Features of Femto Laser-Assisted Cataract Surgery (FLACS)
How Is Femto Laser-Assisted
Cataract Surgery (FLACS) Performed?
Clear Corneal Incision
In order to get to the cataract a surgeon needs to create an incision (cut) through the cornea. This is generally done with a very small, sharp metal or gem blade. These incisions are often self-sealing. The Femto laser can also make incisions in the cornea. However, there does not appear to be any real advantage to making these incisions with a laser. Indeed, many surgeons feel that use of a metal or gem blade allows them to better position the incision.
Creation of Capsulotomy
Creating an opening in the bag that holds the lens inside the eye is called “capsulorrhexis” (or “capsulotomy”). It is also one of the more technically difficult steps in cataract surgery. Many surgeons would appreciate having this step automated.
In addition, one of the major challenges in modern cataract surgery is “hitting the refractive target.” In other words, improving the surgeon’s ability to choose the correct IOL. In theory, a perfectly round, centered and sized capsulorrhexis could decrease some of the variability that currently limits a surgeon’s ability to “hit the target.” Although many ads have touted this as a benefit of Femto Laser-Assisted Cataract Surgery, such improved accuracy has yet to be proven.
Softening of Cataract
The energy used to emulsify the cataract with ultrasound can damage the cornea. Therefore, if the cataract could be made softer by cutting it into pieces with a laser prior to ultrasound then (at least in theory) there may be less damage to the eye during cataract surgery.
Alas, laser energy is also absorbed by the cornea. The cornea doesn’t seem to care whether it’s laser energy or ultrasound energy – it doesn’t like either one. So to state that laser cataract surgery results in less energy in the eye is a bit like telling someone they will save money if they pay for something in Euros instead of dollars. If the price of something is the same, does it matter what currency is used?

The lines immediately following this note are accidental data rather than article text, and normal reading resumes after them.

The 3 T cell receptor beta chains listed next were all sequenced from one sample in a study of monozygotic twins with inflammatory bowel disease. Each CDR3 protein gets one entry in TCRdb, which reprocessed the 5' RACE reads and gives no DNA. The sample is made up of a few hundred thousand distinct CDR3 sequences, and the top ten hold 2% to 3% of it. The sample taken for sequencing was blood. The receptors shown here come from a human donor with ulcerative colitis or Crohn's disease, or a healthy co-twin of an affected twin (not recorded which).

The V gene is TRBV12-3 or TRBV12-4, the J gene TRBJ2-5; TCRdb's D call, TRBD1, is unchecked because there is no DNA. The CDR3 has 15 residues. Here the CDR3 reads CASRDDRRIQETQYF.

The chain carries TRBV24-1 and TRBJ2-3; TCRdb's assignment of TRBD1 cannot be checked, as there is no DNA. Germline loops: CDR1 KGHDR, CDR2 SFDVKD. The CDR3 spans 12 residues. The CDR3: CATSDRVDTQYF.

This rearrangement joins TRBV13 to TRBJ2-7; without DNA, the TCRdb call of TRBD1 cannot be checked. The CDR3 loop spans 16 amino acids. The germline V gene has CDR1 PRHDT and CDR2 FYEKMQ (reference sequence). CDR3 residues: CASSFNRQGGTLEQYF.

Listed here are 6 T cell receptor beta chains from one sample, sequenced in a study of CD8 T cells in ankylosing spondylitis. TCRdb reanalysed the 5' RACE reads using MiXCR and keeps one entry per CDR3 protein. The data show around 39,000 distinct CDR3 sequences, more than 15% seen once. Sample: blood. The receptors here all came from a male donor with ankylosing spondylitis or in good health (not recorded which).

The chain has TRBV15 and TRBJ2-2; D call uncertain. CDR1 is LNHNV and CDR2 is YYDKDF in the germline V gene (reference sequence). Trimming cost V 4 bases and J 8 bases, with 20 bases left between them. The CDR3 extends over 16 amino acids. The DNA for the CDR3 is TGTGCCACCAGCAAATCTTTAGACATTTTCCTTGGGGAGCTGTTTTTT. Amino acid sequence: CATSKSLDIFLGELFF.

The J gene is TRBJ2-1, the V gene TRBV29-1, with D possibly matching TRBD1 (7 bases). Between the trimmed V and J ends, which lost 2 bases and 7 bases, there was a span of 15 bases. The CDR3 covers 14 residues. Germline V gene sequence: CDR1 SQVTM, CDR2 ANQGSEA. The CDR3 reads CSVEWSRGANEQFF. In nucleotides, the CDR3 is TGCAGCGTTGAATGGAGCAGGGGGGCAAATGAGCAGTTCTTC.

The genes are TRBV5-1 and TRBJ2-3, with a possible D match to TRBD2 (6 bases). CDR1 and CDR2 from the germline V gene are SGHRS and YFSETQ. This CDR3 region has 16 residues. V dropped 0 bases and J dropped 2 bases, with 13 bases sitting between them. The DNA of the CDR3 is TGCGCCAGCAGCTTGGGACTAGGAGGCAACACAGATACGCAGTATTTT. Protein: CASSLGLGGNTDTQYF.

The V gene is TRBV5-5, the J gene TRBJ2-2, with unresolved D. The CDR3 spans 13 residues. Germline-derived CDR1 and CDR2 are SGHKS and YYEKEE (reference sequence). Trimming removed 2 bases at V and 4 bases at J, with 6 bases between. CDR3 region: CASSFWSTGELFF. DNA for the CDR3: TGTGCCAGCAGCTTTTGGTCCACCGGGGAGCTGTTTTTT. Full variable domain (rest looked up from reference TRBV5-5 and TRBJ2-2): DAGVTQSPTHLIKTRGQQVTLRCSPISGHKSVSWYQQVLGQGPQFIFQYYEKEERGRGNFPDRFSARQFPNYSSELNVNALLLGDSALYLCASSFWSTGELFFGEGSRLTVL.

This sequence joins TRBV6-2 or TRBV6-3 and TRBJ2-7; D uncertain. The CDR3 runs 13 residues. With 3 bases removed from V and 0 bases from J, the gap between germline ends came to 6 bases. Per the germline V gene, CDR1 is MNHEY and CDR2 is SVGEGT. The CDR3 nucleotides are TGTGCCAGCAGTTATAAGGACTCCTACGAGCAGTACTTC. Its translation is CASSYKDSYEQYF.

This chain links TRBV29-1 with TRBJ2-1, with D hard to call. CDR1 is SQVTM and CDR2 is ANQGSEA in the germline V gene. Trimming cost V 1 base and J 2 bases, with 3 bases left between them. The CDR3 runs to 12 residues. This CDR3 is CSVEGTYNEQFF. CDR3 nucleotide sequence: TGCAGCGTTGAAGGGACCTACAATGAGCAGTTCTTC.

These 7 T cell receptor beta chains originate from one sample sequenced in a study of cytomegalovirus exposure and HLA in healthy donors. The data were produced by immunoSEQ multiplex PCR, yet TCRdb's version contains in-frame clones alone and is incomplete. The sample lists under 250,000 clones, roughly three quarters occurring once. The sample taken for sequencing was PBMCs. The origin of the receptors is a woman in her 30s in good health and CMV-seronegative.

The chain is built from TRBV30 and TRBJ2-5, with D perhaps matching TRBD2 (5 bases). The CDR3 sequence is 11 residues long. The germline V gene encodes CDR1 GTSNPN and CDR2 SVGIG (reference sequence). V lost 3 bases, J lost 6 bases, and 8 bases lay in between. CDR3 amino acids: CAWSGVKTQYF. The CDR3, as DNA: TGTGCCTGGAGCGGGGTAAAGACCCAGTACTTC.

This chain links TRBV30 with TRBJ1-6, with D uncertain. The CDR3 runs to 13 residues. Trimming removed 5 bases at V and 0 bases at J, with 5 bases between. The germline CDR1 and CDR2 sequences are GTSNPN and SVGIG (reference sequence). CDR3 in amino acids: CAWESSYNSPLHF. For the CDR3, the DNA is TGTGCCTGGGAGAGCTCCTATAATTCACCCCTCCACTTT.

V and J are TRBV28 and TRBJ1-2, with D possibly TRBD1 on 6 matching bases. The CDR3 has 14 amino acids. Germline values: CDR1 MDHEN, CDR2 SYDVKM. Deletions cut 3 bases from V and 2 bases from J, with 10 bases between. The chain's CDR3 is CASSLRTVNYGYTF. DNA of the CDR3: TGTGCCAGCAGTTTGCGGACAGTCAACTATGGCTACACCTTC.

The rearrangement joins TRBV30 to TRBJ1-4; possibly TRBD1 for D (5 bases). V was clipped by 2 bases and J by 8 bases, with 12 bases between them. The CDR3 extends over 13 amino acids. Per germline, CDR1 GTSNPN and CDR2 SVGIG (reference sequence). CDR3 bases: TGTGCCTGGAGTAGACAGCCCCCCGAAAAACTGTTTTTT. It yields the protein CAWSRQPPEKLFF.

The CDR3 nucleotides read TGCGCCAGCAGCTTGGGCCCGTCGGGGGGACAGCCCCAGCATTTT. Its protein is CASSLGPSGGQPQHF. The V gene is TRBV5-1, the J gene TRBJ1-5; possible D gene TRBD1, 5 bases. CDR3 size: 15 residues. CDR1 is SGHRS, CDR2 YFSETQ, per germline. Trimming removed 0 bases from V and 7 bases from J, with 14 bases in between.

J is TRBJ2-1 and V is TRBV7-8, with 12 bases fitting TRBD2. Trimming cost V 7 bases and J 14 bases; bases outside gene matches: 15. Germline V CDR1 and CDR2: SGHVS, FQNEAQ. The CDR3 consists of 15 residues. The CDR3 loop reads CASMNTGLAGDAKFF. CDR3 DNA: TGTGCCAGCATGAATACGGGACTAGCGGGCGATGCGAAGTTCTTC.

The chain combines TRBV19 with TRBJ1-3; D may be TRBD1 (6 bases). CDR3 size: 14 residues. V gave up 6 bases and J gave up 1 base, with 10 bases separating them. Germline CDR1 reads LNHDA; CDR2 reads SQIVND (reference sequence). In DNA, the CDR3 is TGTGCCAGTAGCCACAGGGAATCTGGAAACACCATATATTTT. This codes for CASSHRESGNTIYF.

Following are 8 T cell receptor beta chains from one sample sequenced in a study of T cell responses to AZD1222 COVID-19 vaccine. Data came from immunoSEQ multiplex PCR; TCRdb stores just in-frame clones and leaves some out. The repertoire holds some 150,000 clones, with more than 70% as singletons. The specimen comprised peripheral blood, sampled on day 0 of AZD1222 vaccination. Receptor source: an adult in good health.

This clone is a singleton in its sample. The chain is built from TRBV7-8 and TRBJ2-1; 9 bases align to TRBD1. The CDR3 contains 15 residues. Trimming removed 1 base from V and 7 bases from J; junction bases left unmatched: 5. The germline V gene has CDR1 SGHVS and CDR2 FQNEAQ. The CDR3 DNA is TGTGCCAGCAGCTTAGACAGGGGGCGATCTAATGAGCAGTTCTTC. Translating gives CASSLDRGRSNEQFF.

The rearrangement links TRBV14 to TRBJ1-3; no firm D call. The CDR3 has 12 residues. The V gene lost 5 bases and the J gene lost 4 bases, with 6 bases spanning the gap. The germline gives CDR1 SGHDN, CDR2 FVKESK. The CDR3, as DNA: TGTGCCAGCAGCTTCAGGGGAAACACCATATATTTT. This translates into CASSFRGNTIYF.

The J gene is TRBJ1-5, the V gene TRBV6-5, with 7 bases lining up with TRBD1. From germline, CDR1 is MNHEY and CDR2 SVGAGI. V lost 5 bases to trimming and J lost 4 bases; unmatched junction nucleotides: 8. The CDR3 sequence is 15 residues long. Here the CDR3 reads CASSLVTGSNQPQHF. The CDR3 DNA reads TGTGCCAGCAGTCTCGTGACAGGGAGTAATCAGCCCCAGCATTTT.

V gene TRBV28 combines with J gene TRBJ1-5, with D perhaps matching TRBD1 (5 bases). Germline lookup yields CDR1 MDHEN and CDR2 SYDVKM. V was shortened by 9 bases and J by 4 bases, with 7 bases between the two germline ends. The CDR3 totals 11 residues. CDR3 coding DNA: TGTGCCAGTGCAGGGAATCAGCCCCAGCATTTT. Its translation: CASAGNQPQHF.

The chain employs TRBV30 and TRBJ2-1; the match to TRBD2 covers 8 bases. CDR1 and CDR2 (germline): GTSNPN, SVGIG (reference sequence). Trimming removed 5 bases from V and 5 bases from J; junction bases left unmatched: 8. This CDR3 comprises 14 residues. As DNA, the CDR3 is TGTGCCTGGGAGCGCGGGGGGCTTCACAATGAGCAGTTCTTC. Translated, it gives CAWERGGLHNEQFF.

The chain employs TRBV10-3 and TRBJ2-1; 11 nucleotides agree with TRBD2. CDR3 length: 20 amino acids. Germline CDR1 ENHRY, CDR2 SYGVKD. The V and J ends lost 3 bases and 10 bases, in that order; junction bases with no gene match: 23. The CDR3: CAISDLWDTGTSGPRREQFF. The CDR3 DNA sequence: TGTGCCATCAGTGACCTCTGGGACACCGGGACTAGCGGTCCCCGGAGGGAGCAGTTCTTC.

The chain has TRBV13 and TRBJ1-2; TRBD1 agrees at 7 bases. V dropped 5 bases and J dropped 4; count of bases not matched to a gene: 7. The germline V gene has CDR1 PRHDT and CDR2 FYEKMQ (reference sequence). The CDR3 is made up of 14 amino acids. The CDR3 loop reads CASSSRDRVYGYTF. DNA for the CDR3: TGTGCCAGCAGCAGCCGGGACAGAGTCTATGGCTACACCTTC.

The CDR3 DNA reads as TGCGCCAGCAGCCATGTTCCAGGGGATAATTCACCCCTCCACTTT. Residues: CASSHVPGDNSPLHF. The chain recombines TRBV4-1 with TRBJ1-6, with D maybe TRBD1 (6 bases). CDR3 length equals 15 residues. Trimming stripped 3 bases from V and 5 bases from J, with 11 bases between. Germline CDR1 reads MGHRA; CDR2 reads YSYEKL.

Correction of Astigmatism
Astigmatism is one of the reasons people need to use spectacles to see well. If the cornea is shaped more like a football than a basketball then astigmatism is present. The Femto laser can be used to place “relaxing incisions” in the cornea to address astigmatism at the time of cataract surgery. In theory these would be more predictable than incisions made with a metal or diamond blade. In practice, however, this has not been demonstrated.
Indeed, there are far more reliable and accurate methods of addressing astigmatism during or after cataract surgery. One such method involves placing an astigmatism-correcting intraocular lens (IOL) in the eye at the time of cataract surgery. The other is use of laser corneal refractive surgery (such as LASIK). Both of these proven methods of correcting astigmatism can be done without the use of a Femto laser.
A Note about the Touted Features of
Femto Laser-Assisted Cataract Surgery (FLACS)
In marketing, there is a distinction made between product “features” and “benefits”. Features are things like “made with genuine Samurai steel”. They can sound impressive, but how does that benefit you, the consumer (or patient)? Benefits would include things such as “makes carving your Thanksgiving turkey a pleasure” or “allows you to see the ticks on the wool of a sheep grazing on the peak of a mountain range two miles away” (actual statement of a patient of mine after I had performed cataract surgery without use of a laser – I think, BTW, that he may have been exaggerating just a bit as I had trouble seeing the ticks myself and I don’t have cataracts yet).
So does laser-assisted cataract surgery provide any real benefit to you, the patient? Or, is it nothing more than a feature-rich technology that sounds really neat but ultimately doesn’t provide anything of real value?
Let’s take a look together…